Is there a list of those 30,000 plants somewhere? How do we know about them all? Are they all actively eaten by someone, somewhere, or are they all just theoretically edible in the sense that they wouldn’t kill us?
And where/when can I start eating my way through them?
I’m into plant food. As far as animals unconventionally used for food go, I’m rarely blown away by any difference in the taste of meat alone. The whole ‘it tastes like chicken’ thing may be overly simplistic, but in my heart of hearts, that’s kind of how I feel. Frog tastes like slippery, somewhat fishy chicken. Rabbit tastes like diluted dark meat chicken. Ostrich tastes like beefy chicken. Even though I’m a gamey-meat-lover, I haven’t found something that gets to my umami receptors quite like a good fat-coated hunk of mutton or goat - the more ‘exotic’ venison and bison included.
When I’m excited about the taste of something it’s usually because it’s either seafood or a particularly unique blend of spices. Even sea snails, which I tend to write about as though they’re infallible, don’t excite me without some tamarind sauce, or at the very least some chili salt, lemon, and Vietnamese coriander. I love po’ boys because of the Cajun coating on the shrimp, larb because of the dry-ricey, limey, strongly minted rub, amok trey because of the lemongrass-scented coconut milk, and hot pot because of the Sichuan peppercorn.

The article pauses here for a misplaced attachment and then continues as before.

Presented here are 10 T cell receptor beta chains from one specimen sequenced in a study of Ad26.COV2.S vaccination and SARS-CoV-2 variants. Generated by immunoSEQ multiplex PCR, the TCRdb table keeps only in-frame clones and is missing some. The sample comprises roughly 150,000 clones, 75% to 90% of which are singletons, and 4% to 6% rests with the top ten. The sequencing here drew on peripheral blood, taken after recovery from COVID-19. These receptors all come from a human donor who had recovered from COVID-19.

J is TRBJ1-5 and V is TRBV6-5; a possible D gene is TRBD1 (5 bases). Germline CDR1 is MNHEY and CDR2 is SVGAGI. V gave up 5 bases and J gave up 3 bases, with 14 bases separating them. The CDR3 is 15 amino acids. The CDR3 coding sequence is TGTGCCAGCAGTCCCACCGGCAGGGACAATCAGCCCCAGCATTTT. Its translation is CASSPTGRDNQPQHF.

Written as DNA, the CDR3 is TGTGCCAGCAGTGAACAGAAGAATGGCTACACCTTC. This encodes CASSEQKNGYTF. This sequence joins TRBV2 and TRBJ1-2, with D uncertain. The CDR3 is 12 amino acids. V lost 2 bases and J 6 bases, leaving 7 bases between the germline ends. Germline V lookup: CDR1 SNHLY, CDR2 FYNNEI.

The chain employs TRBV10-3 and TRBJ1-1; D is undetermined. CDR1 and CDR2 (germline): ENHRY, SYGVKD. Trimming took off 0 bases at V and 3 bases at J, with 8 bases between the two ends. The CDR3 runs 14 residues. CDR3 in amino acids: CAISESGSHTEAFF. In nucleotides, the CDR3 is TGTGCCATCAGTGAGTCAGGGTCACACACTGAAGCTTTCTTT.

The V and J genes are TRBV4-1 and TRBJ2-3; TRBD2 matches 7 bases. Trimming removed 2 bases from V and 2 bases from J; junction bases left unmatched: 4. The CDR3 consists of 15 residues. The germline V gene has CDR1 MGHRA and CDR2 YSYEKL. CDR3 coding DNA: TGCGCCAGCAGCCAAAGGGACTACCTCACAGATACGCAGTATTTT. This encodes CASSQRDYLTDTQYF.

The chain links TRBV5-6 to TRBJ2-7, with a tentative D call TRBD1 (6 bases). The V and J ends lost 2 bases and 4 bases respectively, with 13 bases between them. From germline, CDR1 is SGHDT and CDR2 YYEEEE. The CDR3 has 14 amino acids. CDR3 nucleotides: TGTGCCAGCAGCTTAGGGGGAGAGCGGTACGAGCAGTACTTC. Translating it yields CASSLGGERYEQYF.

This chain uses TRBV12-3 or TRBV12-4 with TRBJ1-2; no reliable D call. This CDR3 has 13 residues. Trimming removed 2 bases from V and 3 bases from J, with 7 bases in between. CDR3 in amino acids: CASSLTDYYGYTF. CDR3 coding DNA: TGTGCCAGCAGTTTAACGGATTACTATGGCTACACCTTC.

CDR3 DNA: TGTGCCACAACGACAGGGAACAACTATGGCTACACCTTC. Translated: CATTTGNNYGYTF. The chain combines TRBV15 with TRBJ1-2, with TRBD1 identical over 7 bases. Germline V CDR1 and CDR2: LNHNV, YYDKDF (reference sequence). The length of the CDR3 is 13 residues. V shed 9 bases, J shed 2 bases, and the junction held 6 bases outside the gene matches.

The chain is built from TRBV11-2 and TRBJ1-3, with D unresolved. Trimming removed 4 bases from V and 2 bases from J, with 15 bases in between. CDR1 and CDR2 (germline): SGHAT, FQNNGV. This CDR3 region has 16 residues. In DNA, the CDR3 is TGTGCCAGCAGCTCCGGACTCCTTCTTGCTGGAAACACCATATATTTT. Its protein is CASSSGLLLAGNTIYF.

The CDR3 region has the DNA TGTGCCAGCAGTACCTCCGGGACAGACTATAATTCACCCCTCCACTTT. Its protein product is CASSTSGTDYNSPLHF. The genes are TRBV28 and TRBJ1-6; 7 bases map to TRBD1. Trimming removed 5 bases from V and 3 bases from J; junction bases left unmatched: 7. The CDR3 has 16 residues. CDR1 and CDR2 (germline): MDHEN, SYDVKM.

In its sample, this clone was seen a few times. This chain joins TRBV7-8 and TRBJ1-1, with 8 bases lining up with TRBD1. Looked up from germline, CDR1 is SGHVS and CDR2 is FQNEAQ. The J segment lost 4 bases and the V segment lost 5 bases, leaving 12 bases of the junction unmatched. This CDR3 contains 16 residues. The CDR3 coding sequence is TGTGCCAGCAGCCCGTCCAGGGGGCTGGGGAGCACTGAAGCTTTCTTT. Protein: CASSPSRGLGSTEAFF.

None of the plants I mentioned are in the top 11. Well, other than the wheat needed to make the bread on the po’ boy, the cornstarch in the coating used to deep-fry the shrimp, the rice needed to rub the larb, possibly whatever kind of oil is used to fry/stir-fry/saute/drizzle on all of this stuff…
So actually, many of them are. The top 11 are probably at the top for a reason, or really, a combination of reasons, ranging from ease of cultivation to convenience to a good helping of path dependency. My point is, though, that they may make up 93% of our food, but they certainly don’t make up 93% of my enjoyment, and probably not anyone else’s enjoyment either. I want to taste those plants - fruits, vegetables, spices, herbs, and grains - that I haven’t tried, because if I’ve only tried a tiny percentage of them, and I still love food this much, how much more potential do I have to love food if I raise that percentage?
The mind boggles.
I’m trying to locate a list of these 30,000 plants. The closest I’ve come is from pro-foraging websites, Wikipedia, and an organization that wants to add diversity to global crops to increase sustainability, whose database is the biggest at 7,000 plants. I don’t expect a comprehensive document, but I'd like at least something I can use as a reference list to start searching for those little-known, little-used plants. I’m sure that many are confined to isolated, far-flung jungles and steppes and forests - in other words, I may not be able to drive there on the freeway - but I’m not opposed to an eventual rare-plant-seeking/critiquing world tour.